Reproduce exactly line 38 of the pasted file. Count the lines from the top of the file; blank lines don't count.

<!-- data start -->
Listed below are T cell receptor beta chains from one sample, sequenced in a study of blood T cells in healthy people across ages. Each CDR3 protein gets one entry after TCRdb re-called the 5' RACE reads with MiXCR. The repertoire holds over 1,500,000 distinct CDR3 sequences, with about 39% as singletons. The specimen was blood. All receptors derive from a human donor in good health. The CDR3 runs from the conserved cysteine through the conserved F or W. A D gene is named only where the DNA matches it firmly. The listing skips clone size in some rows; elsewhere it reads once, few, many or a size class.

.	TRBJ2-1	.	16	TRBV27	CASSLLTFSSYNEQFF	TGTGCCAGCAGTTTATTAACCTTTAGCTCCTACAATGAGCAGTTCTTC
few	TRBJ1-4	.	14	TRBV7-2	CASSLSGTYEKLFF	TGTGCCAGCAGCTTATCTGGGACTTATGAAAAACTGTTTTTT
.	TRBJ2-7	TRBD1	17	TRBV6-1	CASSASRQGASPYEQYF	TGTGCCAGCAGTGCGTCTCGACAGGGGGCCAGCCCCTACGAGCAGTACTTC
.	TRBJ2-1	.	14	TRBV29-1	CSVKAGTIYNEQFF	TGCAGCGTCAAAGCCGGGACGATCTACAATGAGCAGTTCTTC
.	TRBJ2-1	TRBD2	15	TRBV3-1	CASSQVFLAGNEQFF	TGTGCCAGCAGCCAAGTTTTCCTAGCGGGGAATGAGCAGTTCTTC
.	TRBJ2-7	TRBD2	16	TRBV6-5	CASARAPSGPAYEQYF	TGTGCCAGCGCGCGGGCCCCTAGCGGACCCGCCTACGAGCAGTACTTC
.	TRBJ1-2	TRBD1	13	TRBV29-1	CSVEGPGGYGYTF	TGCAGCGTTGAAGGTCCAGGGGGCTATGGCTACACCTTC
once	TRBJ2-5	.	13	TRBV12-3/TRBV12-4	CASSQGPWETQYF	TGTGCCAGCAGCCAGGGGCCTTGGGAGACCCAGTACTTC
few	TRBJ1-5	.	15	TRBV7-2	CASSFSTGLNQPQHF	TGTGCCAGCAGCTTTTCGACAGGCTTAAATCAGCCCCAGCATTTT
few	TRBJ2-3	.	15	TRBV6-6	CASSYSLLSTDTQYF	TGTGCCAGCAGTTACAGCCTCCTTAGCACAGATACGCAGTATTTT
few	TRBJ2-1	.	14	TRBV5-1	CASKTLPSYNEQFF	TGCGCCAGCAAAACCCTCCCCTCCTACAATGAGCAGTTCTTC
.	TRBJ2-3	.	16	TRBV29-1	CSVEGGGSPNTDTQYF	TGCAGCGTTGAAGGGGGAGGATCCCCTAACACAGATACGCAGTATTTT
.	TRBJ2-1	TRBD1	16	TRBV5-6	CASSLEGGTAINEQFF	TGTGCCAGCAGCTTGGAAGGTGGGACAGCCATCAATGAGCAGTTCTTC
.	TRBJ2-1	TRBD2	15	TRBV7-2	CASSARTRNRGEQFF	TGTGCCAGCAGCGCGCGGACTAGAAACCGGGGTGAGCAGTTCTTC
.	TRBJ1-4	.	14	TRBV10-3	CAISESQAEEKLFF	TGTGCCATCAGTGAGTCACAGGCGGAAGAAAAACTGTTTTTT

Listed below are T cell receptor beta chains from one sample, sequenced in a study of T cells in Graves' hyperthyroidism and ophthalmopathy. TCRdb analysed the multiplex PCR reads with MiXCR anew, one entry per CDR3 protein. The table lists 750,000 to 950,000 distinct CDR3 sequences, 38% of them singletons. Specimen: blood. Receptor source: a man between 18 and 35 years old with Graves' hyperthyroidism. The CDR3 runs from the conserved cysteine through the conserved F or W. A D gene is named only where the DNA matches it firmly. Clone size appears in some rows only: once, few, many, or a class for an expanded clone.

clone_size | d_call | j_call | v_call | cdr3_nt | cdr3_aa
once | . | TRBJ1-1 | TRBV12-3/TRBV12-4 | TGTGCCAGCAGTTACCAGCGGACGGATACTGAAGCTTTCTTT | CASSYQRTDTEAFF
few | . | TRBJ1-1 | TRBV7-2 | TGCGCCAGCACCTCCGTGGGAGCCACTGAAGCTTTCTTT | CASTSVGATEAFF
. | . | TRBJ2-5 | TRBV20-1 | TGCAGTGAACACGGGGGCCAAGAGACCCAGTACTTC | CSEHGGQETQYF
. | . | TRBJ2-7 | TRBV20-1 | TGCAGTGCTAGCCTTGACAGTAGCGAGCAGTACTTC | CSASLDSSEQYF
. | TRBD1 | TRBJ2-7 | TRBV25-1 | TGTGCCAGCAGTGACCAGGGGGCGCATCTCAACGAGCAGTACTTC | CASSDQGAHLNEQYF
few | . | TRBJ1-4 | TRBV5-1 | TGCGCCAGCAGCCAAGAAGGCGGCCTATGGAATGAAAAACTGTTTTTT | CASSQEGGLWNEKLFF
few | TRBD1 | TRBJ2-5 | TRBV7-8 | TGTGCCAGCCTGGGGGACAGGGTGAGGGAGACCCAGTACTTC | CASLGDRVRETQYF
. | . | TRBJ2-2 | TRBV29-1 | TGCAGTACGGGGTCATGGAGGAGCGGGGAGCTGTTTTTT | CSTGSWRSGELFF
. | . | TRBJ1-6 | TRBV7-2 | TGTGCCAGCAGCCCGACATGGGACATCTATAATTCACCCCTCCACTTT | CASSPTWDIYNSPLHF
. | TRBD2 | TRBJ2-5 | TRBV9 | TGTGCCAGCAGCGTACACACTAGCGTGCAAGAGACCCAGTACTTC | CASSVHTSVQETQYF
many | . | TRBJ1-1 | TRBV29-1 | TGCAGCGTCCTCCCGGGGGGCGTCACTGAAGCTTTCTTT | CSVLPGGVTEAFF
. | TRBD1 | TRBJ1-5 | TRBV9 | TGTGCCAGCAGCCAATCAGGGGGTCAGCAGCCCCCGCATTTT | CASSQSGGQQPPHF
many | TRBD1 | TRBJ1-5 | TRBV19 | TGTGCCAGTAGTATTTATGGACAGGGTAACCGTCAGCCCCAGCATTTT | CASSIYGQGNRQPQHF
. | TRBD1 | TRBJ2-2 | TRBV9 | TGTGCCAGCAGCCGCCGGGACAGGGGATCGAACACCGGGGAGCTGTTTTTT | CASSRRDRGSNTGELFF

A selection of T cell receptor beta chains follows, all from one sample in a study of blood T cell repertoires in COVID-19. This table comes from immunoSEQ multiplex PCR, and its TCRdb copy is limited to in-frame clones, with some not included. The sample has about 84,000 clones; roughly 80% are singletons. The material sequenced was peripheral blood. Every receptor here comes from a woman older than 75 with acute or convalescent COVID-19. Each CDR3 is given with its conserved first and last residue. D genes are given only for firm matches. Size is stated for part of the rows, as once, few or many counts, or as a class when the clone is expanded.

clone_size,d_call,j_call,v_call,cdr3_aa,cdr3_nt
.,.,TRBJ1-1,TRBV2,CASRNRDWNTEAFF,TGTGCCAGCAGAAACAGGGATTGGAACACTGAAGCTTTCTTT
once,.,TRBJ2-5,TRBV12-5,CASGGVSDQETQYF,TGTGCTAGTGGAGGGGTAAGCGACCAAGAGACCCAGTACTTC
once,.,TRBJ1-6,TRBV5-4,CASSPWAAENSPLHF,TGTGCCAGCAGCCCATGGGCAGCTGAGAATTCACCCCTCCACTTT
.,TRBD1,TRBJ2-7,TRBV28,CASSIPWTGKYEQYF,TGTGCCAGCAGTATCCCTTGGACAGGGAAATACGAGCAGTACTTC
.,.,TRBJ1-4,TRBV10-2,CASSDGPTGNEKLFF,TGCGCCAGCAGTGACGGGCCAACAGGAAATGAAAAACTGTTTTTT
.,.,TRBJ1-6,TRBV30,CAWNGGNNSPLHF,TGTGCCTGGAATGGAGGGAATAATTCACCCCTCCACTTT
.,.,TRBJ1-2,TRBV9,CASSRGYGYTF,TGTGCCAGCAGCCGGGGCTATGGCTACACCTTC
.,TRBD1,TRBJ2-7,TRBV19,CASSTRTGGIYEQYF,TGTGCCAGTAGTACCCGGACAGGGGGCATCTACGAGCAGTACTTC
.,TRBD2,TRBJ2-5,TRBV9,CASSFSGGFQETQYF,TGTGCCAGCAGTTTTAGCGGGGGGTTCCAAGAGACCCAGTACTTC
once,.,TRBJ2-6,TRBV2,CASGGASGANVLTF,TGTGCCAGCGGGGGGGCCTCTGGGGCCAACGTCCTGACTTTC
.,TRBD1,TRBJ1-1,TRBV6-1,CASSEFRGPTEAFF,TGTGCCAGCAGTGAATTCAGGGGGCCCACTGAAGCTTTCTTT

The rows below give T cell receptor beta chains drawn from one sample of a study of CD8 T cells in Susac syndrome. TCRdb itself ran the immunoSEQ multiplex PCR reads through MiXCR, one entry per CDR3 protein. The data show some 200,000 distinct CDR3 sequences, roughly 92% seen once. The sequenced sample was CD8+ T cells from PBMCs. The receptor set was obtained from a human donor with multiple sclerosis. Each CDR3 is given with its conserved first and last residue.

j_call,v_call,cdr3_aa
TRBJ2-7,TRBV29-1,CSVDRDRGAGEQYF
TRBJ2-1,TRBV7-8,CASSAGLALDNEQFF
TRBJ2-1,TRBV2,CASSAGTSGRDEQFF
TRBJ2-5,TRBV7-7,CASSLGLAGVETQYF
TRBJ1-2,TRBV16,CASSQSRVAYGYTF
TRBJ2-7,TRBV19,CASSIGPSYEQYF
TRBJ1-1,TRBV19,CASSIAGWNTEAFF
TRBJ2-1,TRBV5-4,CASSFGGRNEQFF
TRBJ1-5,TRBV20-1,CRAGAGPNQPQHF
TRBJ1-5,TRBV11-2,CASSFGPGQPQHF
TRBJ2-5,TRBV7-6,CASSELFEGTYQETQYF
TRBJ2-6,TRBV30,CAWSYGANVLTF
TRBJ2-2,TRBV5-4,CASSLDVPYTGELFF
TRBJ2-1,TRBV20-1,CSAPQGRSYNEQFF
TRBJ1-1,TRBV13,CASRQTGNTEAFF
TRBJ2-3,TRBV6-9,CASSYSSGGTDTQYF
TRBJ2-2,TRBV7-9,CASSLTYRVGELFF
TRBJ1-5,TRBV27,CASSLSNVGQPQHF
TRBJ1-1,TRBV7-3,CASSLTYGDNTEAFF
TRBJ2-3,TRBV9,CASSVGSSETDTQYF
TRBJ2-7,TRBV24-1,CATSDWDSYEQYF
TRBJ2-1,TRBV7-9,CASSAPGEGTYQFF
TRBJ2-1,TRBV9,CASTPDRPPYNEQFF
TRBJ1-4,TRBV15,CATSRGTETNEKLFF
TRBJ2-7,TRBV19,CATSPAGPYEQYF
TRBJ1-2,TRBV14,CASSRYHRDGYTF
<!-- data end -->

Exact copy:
.,TRBD1,TRBJ2-7,TRBV28,CASSIPWTGKYEQYF,TGTGCCAGCAGTATCCCTTGGACAGGGAAATACGAGCAGTACTTC